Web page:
Cartika Blog

Recent round of Wordpress, Joomla and Script Injections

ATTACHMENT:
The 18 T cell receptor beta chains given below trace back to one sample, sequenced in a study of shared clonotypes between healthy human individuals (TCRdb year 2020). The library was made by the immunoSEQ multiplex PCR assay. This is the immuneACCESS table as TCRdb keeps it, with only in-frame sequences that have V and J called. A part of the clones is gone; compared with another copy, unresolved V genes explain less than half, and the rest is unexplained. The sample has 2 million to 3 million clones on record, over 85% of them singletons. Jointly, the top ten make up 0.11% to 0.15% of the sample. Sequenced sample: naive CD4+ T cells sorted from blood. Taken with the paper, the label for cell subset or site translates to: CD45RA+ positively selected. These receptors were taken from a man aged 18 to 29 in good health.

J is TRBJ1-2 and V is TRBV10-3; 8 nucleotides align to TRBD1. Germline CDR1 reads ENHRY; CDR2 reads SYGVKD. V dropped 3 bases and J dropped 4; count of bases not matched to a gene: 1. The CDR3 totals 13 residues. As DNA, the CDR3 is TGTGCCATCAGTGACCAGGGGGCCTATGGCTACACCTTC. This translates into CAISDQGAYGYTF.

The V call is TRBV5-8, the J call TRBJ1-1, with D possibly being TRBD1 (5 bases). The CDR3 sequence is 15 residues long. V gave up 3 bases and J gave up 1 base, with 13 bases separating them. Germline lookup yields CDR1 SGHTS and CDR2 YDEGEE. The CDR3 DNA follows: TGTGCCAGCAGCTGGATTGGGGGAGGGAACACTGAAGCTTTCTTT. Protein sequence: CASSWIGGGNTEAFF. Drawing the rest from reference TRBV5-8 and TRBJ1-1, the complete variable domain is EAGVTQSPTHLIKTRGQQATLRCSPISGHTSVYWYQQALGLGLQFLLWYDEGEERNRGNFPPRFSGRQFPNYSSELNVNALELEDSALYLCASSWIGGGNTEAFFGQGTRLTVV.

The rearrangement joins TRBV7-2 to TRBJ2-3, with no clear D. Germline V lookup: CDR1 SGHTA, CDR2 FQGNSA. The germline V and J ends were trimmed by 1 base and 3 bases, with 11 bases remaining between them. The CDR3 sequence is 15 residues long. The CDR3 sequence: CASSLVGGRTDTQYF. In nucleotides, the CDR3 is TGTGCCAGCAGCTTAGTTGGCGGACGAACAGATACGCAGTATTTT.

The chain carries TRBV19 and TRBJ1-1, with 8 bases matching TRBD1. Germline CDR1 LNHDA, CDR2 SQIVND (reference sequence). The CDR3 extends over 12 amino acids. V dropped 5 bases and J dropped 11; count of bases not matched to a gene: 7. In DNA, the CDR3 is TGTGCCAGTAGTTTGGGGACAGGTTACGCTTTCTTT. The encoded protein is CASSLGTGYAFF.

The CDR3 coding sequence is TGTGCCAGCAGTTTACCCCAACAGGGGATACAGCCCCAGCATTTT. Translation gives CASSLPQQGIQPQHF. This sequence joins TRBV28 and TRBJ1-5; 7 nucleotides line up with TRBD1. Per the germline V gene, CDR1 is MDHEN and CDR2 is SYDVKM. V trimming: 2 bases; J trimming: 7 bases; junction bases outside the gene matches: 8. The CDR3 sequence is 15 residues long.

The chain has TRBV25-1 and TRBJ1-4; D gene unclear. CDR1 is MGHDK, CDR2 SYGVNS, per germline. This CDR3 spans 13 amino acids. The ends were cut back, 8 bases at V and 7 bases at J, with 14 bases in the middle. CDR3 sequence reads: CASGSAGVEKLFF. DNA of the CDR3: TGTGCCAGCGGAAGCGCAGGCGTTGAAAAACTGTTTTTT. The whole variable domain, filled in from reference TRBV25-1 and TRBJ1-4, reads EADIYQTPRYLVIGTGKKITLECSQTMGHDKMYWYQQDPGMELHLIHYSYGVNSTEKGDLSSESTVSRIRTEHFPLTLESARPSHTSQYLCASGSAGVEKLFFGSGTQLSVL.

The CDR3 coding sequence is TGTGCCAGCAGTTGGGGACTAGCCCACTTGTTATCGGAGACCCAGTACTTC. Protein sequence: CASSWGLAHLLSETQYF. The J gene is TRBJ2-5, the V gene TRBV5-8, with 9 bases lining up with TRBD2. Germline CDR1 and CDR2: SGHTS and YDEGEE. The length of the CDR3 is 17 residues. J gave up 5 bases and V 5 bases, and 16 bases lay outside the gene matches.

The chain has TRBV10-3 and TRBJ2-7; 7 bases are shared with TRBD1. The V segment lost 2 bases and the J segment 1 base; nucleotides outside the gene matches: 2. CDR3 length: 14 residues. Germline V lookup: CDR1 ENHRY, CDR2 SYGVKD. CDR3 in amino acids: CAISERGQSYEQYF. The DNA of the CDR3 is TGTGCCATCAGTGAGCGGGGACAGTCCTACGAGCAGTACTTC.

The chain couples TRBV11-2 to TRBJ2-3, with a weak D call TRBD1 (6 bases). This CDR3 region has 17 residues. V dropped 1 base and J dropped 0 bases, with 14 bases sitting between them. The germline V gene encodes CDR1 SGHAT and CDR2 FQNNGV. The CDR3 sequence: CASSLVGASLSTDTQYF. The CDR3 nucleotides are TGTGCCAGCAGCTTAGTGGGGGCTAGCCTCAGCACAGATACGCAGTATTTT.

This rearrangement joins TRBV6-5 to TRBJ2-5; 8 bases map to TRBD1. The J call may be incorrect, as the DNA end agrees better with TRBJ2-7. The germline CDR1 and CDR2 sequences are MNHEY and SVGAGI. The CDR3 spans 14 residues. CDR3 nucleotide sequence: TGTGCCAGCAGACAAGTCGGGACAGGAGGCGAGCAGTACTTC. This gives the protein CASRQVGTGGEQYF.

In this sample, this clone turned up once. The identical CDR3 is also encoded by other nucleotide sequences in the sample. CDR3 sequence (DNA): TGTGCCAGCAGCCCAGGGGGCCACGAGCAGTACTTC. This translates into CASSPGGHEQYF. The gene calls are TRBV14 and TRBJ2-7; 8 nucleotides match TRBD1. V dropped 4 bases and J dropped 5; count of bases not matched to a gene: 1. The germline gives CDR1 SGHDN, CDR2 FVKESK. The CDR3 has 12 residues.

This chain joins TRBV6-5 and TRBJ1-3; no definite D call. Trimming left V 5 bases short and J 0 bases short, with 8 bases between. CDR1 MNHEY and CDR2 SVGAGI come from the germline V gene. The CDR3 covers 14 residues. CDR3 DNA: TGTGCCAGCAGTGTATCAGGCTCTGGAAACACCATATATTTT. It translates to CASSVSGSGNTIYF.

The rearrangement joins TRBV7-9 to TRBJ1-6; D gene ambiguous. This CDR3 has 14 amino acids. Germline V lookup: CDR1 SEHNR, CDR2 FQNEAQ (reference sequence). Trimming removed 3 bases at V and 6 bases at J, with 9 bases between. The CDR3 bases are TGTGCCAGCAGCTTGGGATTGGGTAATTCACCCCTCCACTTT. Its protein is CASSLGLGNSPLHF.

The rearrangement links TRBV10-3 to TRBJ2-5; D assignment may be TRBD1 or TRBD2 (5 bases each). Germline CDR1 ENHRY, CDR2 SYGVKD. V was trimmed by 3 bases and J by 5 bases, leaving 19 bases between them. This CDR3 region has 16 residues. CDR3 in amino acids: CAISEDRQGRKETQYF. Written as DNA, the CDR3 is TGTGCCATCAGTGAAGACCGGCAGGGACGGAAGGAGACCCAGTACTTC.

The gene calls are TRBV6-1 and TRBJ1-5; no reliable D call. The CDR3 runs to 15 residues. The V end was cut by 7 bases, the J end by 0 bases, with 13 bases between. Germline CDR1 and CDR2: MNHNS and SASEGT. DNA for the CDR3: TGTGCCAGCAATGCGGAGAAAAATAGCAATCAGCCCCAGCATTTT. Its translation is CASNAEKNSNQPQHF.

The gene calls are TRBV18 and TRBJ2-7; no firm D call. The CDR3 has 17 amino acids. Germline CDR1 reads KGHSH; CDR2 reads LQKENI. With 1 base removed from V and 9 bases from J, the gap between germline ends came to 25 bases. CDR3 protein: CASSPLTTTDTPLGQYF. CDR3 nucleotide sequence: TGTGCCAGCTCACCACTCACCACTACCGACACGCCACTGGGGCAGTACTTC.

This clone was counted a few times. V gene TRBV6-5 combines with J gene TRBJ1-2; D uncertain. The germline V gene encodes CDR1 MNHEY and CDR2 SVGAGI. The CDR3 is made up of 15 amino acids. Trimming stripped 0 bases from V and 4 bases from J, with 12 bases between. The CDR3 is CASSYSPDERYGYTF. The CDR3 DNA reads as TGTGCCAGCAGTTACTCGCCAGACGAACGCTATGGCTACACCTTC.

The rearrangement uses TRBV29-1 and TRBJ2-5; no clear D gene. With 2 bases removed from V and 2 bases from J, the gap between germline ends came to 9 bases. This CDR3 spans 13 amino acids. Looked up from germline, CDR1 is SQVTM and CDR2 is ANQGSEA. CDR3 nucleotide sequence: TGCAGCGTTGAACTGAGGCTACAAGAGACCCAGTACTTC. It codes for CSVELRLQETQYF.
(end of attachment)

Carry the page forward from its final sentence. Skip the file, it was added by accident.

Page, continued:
Screen Shot 2015-08-19 at 4.51.02 PM Some of our customers are facing and are impacted by the recent round of "Forex" site injections. The typical symptoms are site injections redirecting users to a "forex" landing page.  Content can either be injected into existing pages, or, the injected bots can delete the content entirely and replace the content with code which accomplishes the same thing. The majority of the reported infections exploited a vulnerability in out-of-date Joomla and Wordpress core, plugins, modules and templates. Infections leverage publicly known vulnerabilities in WordPress, WHMCS, and Joomla enabled servers, and other customized dynamic PHP/ASP/SQL web applications. Database injections, via these exploits is also possible, and can act as a back door to re-inject websites after they have been cleaned once. I wanted to take a few minutes and discuss what Cartika is doing to help our customers, and what customers should be doing to deal with this situation if you have been impacted by it Firstly, for all Cartika Proactively Managed customers (including shared/reseller hosting customers, as well as, all managed VPS, Cloud, and Dedicated server customers). Cartika has been performing a round of security updates and patches to all versions of server side platforms and applications.  This includes things like cPanel and Plesk, but, also things like PHP, Apache, etc. We have a very small percentage of accounts impacted (less then 200 accounts out of the approximate 100,000 accounts hosted on our networks). We are absolutely positive these injections are not coming from server side exposures, but, have simply taken extra measures to further lock down and secure our managed servers and of course ensure no potential server side access points exist. We also attempted to block these injection attacks server side by locking down PHP/IIS functions and creating new Firewall and/or MODSEC rules to block these injections.  Unfortunately however, there is only so much we can do, as if we lock things down too tight, the applications we are trying to protect become unusable and break.  For example, blocking move-uploaded-file function in PHP stops this injection from being able to do much, but, also breaks upload functions in applications like Wordpress and Joomla.The applications rely on these functions to operate, and hackers are literally using these functions and calls to inject into exploitable coding. Therefore, blocking these functions is not a reasonable solution, since the applications themselves rely on them. So, the only real solution is for users to upgrade and patch their applications. Common applications like Wordpress and Joomla should be updated to the absolute latest versions, including all modules, plugins, themes, etc.  Wordpress today released a new version (4.3), and several common plugins and themes have released updates and patches as recently as today. Joomla has several new patches out which should be applied, and older versions of Joomla should be upgraded to the latest stable version.  Additionally, any modules, plugins, themes, etc which have not released a patch or update recently, should strongly be considered as unsafe and not used. At least until such time as their developers release a new patch, or confirm their plugins/themes/modules are not exploitable with the most recent publicly known vulnerabilities. A very good resource, outlining known Wordpress injections, can be found HERE. Unfortunately, some of these security issues were in the wild for days before Wordpress was able to identify and produce a patch. Of course, ALL customers have access to our Bacula4 platform, which will allow you to roll back all code and databases to a point prior to being injected, which will allow you to restore your applications and then patch them in order to avoid being re-injected. We are also scanning our large shared/reseller web servers and notifying users who are still injected. We recommend all customers with their own VPS,Cloud and/or Physical servers hosting customer websites read our KB article and take a quick look in their environments to make sure they are clean as well. We strongly urge everyone who is notified to address their injected sites, and ensure their applications and all plugins, themes, etc are all patched and up to date.  This can be a challenge, specifically with older versions of some applications, and we understand that.  However, once there are publicly known exploits like this, there is nothing that can be done to block the injections from occurring freely into your websites other the patching your applications and your code against the exploits. At this point, we feel most of this has been addressed and cleaned up.  There are still a small number of customers who either have not addressed this yet, or who have become re-injected, and we are notifying everyone we can find on a best effort basis